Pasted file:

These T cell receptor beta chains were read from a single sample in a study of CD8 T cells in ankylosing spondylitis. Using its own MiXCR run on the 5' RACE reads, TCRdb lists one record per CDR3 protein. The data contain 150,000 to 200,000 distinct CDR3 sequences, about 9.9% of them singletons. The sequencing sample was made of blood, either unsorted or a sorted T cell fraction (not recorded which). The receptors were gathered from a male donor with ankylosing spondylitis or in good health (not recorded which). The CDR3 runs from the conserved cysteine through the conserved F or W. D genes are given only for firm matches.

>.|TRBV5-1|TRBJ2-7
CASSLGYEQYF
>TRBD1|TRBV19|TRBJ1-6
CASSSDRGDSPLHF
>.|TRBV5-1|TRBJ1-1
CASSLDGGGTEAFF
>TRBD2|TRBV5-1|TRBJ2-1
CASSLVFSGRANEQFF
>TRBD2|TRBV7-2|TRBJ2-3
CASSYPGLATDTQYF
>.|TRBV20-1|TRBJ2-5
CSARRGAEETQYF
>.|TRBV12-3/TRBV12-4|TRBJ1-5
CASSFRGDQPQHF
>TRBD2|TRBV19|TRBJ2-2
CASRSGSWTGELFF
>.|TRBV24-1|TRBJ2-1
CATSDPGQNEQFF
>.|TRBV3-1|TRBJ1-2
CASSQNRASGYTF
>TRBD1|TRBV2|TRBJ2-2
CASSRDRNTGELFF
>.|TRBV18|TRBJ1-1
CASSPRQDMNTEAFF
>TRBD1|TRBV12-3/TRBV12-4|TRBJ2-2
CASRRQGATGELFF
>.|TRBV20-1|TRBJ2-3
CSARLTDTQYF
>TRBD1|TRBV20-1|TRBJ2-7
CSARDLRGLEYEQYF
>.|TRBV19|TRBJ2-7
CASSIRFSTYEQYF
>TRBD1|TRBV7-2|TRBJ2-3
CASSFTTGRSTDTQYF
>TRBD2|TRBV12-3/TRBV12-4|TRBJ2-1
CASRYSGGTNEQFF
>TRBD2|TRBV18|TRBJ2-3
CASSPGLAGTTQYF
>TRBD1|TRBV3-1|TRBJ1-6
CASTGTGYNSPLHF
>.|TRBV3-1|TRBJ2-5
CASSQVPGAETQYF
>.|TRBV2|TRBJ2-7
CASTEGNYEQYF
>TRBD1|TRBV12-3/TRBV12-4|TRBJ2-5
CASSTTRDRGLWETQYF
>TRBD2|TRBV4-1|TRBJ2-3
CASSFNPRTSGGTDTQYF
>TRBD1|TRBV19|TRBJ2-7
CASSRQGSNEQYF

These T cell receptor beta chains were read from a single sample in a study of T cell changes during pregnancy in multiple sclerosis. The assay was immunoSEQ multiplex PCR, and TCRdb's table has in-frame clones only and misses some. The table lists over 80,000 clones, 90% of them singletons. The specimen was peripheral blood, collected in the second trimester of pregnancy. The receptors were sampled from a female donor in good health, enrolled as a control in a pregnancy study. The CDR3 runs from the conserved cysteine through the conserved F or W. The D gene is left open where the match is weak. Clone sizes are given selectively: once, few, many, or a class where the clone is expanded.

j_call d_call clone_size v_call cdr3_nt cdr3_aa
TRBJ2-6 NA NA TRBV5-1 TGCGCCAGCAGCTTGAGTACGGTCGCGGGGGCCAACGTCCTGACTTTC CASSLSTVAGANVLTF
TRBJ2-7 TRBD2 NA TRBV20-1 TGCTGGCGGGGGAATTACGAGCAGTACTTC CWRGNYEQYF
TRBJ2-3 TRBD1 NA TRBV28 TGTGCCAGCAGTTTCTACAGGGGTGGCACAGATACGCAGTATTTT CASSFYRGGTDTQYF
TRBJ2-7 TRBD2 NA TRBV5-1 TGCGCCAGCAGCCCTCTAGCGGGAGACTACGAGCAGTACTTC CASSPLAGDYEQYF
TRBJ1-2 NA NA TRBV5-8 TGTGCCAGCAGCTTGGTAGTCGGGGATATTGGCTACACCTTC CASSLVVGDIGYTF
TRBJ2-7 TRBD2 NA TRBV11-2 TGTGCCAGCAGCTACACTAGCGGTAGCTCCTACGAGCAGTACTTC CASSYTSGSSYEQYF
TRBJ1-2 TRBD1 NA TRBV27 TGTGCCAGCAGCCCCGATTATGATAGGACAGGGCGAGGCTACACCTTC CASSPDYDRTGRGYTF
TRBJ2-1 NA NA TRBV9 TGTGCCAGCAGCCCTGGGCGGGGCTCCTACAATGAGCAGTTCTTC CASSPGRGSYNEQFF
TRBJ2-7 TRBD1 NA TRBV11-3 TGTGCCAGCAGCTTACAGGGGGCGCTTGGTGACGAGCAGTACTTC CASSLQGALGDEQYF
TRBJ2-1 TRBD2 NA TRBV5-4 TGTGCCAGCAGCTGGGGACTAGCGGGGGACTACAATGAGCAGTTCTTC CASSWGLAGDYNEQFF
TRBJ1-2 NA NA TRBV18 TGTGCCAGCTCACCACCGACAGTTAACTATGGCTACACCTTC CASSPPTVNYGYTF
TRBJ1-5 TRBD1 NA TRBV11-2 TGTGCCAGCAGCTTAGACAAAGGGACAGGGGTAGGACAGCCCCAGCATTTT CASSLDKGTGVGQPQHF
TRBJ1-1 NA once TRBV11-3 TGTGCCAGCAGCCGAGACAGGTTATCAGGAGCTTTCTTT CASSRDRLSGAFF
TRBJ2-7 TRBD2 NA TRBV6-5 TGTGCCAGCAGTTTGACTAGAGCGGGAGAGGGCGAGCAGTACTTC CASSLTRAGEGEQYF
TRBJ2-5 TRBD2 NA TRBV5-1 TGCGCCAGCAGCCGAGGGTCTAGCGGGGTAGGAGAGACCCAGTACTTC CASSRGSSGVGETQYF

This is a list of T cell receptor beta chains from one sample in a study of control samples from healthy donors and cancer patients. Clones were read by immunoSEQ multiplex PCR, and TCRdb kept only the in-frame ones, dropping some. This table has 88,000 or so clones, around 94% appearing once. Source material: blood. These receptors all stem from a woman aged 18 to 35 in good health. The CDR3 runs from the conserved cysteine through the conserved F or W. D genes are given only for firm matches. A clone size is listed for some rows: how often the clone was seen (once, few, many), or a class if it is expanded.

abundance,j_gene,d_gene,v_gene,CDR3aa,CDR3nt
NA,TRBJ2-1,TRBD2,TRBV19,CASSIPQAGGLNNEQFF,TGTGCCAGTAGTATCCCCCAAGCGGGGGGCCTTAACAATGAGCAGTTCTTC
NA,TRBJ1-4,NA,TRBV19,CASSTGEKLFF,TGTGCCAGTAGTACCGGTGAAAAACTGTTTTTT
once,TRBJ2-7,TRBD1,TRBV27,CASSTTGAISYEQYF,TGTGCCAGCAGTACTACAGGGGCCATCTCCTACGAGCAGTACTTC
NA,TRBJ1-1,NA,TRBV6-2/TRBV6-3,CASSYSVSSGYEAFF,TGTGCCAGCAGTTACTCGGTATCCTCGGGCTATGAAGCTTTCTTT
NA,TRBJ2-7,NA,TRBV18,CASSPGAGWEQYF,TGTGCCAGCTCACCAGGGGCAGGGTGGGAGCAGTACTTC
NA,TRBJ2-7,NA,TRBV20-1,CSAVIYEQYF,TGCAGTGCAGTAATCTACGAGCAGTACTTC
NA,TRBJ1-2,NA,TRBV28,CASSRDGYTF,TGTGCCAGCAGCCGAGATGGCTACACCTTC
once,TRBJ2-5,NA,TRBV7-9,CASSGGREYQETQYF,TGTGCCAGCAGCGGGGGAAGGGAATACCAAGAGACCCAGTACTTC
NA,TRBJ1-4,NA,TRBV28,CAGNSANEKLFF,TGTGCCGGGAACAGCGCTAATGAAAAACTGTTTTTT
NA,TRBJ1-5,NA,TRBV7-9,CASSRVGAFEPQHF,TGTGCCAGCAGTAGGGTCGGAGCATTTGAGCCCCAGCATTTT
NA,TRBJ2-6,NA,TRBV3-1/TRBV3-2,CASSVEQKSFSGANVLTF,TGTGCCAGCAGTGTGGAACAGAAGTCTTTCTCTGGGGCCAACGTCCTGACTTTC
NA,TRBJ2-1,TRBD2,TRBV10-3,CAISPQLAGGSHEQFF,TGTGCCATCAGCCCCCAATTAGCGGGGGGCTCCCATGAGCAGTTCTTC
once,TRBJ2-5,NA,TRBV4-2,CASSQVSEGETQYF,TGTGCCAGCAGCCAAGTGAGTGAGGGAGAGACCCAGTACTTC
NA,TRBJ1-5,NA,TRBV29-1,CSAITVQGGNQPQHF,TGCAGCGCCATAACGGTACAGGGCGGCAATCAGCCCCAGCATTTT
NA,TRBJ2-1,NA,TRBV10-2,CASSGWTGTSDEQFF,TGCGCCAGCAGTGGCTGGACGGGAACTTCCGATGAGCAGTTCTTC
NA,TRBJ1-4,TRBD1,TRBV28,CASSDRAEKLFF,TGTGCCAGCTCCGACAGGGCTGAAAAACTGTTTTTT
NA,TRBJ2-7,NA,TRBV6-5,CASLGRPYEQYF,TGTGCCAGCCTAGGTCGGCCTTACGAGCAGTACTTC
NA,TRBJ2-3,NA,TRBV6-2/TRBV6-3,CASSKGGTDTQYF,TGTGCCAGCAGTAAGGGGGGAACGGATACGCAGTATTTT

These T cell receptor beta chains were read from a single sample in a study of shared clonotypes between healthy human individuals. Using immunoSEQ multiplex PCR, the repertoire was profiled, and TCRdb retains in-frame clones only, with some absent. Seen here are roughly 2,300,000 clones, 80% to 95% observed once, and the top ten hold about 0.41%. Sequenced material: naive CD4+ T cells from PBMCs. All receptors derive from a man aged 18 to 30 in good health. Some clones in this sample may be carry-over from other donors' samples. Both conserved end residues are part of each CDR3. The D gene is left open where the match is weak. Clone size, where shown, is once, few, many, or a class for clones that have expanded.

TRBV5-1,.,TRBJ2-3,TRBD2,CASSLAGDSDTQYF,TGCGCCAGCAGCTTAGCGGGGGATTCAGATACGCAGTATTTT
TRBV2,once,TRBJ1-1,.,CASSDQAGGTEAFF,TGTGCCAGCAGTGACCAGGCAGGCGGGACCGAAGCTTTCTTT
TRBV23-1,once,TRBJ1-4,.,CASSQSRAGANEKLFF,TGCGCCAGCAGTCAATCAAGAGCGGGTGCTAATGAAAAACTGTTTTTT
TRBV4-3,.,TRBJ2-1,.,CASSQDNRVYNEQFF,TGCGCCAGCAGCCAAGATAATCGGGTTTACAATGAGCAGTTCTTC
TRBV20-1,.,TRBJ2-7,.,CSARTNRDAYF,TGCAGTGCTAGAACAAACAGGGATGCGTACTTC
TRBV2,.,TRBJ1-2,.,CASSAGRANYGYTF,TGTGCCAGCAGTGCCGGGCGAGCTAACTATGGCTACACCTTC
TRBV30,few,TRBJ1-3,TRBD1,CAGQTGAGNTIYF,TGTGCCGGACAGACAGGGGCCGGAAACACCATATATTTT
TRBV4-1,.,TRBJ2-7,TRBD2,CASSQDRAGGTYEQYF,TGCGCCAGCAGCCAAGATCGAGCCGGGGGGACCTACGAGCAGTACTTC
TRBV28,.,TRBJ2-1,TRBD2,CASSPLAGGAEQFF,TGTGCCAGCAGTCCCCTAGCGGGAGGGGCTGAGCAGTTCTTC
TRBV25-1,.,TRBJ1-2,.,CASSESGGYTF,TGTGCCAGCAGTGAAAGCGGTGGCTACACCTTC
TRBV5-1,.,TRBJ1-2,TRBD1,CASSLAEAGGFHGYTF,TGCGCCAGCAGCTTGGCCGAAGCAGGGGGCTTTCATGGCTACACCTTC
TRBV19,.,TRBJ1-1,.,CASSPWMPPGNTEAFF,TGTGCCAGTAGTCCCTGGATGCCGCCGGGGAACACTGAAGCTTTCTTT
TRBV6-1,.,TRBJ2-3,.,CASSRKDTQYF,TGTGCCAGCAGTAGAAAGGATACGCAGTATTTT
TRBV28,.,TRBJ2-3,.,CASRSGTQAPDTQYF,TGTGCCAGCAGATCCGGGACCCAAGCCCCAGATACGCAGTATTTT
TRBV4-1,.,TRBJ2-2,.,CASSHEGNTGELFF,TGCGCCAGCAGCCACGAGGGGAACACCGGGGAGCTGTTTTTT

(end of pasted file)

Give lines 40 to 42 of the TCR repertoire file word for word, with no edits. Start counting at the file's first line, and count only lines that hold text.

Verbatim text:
>TRBD1|TRBV3-1|TRBJ1-6
CASTGTGYNSPLHF
>.|TRBV3-1|TRBJ2-5